Improving Undergraduate STEM Education: Pathways into the Earth, Ocean, Polar and Atmospheric & Geospace Sciences (IUSE:GEOPAths) - IUSE:GEOPAths invites proposals that specifically address the current needs and opportunities related to education within the geosciences community through the formation of STEM Learning Ecosystems that engage students in the study of the Earth, its oceans, polar regions and atmosphere. The primary goal of the IUSE:GEOPAths funding opportunity is to increase the number of students pursuing undergraduate and/or postgraduate degrees through the design and testing of novel approaches that engage students in authentic, career-relevant experiences in geoscience. In order to broaden participation in the geosciences, engaging students from historically excluded groups or from non-geoscience degree programs is a priority.
Inclusion across the Nation of Communities of Learners of Underrepresented Discoverers in Engineering and Science (NSF INCLUDES) - NSF INCLUDES is aimed at enhancing U.S. leadership in discoveries and innovations by focusing on diversity, inclusion and broadening participation in STEM at scale. PIs are invited to access resources provided through the INCLUDES Network and to propose projects to transform education and career pathways to broaden participation in STEM activities in the Arctic.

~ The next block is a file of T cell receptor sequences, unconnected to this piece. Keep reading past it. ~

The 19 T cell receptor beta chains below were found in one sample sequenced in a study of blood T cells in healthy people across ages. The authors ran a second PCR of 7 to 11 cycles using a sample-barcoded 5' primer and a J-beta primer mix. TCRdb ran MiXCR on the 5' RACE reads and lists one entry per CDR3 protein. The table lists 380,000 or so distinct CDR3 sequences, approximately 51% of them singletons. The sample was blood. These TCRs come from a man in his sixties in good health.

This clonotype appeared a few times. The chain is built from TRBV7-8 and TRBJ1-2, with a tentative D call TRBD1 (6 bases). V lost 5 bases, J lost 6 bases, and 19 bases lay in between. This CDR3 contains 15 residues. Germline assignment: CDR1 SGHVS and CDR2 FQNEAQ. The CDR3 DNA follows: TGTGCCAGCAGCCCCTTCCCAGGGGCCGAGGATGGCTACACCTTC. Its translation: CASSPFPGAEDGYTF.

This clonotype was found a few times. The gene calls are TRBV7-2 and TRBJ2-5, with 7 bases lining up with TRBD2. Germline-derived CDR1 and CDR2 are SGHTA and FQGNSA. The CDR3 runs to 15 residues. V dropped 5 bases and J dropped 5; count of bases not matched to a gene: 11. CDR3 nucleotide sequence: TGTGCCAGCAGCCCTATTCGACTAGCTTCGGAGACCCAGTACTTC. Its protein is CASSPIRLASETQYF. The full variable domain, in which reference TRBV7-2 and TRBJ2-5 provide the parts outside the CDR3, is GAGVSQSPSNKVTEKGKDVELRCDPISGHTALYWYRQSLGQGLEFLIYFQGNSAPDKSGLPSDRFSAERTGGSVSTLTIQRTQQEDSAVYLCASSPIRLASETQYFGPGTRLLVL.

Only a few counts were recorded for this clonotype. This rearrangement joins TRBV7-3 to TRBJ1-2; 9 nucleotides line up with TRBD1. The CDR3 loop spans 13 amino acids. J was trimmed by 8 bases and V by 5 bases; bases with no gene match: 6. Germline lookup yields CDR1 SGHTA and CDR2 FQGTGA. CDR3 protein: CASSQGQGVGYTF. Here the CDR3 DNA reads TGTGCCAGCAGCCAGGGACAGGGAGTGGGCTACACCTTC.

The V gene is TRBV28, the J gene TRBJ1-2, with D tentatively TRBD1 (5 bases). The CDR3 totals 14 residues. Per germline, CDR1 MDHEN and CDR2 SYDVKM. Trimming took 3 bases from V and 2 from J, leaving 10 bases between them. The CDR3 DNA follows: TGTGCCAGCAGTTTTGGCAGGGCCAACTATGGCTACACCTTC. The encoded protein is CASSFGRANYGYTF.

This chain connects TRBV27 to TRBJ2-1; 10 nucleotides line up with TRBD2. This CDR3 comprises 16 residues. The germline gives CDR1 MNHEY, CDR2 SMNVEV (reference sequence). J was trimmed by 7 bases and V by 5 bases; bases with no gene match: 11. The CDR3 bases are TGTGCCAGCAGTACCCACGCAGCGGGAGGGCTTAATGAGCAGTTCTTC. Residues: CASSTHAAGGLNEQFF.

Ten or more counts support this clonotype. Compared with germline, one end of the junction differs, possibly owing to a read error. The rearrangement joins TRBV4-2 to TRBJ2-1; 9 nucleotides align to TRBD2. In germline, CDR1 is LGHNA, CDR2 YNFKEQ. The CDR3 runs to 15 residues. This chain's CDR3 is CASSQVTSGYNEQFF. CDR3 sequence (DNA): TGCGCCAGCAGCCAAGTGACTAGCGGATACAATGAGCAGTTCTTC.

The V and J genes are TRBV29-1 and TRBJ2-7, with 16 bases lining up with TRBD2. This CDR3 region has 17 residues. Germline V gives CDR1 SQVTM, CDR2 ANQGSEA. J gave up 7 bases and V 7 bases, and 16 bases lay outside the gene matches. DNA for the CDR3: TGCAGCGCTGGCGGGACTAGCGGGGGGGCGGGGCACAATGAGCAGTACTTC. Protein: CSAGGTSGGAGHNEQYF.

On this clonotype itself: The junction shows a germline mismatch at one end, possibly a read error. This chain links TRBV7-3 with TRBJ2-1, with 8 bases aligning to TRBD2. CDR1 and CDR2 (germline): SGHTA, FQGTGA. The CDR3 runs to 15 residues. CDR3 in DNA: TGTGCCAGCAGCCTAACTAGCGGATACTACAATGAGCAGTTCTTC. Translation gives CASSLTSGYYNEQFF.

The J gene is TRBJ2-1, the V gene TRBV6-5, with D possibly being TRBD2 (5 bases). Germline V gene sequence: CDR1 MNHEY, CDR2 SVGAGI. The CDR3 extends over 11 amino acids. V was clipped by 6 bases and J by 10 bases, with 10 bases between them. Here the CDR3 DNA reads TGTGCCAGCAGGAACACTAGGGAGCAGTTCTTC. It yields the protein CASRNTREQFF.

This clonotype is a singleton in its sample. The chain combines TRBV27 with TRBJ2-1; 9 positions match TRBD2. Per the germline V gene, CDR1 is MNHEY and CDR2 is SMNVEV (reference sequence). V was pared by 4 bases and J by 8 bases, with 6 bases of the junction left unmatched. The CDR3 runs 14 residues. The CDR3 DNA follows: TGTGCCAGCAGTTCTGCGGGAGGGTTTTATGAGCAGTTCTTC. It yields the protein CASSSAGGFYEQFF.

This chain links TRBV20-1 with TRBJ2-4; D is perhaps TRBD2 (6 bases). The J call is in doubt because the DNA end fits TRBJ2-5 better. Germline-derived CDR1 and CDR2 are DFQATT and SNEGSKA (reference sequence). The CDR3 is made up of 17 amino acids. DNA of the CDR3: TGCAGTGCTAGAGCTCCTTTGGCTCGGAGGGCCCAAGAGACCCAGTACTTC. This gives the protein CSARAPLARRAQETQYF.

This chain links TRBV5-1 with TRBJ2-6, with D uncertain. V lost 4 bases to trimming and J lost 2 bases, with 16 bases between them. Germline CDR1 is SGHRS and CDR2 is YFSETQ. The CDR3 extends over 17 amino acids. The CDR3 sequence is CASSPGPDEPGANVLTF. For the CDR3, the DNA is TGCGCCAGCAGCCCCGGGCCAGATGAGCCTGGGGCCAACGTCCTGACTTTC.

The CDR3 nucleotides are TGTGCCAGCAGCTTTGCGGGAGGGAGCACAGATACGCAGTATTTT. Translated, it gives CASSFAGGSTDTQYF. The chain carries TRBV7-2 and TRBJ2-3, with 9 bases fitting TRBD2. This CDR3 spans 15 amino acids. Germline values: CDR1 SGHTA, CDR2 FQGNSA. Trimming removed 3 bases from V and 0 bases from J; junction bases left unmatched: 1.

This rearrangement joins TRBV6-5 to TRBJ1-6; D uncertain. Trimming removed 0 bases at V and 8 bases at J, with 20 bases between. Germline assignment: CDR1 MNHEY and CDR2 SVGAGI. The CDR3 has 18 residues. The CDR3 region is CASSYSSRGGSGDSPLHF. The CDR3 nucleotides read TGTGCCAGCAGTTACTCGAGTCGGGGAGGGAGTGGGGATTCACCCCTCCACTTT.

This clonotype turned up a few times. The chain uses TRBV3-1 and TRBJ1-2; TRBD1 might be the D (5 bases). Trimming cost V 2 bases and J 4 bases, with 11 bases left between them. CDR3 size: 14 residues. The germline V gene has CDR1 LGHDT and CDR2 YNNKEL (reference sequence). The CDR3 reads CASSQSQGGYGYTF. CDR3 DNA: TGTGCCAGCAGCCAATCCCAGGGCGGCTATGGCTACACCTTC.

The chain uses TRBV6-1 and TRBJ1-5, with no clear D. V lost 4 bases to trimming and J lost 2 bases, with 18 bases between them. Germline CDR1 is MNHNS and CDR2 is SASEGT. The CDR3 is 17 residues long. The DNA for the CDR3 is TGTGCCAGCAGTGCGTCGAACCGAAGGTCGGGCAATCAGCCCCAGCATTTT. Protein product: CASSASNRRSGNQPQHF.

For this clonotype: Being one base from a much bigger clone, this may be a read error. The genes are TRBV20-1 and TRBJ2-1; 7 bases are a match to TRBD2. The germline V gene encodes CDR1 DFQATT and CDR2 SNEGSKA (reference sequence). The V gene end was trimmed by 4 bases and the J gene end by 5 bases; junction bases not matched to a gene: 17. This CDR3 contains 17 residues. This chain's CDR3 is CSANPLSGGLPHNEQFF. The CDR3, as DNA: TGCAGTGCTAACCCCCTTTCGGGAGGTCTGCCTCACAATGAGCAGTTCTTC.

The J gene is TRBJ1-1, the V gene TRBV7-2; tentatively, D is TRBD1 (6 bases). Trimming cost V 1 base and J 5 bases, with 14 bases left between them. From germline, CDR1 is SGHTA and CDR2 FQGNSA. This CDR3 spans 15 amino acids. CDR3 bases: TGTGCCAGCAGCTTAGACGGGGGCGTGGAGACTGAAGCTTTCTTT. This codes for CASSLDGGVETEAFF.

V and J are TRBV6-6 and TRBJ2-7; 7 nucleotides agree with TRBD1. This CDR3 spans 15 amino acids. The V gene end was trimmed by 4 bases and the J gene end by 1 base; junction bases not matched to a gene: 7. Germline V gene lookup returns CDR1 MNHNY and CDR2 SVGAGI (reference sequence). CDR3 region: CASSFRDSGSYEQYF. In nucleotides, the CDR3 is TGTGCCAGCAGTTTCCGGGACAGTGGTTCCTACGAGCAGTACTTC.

Navigating the New Arctic (NNA) - NNA tackles convergent scientific challenges in the rapidly changing Arctic by supporting research outcomes that inform national security, economic development, and societal well-being, and enable resilient and sustainable Arctic communities. NNA goal is creation of new and enhanced research communities that are diverse, integrative, and well-positioned to carry out productive research on the interactions or connections between natural and built environments and social systems and how these connections inform our understanding of Arctic change and its local and global effects. NNA encourages proposal submissions by and collaborations with Arctic local and Indigenous peoples.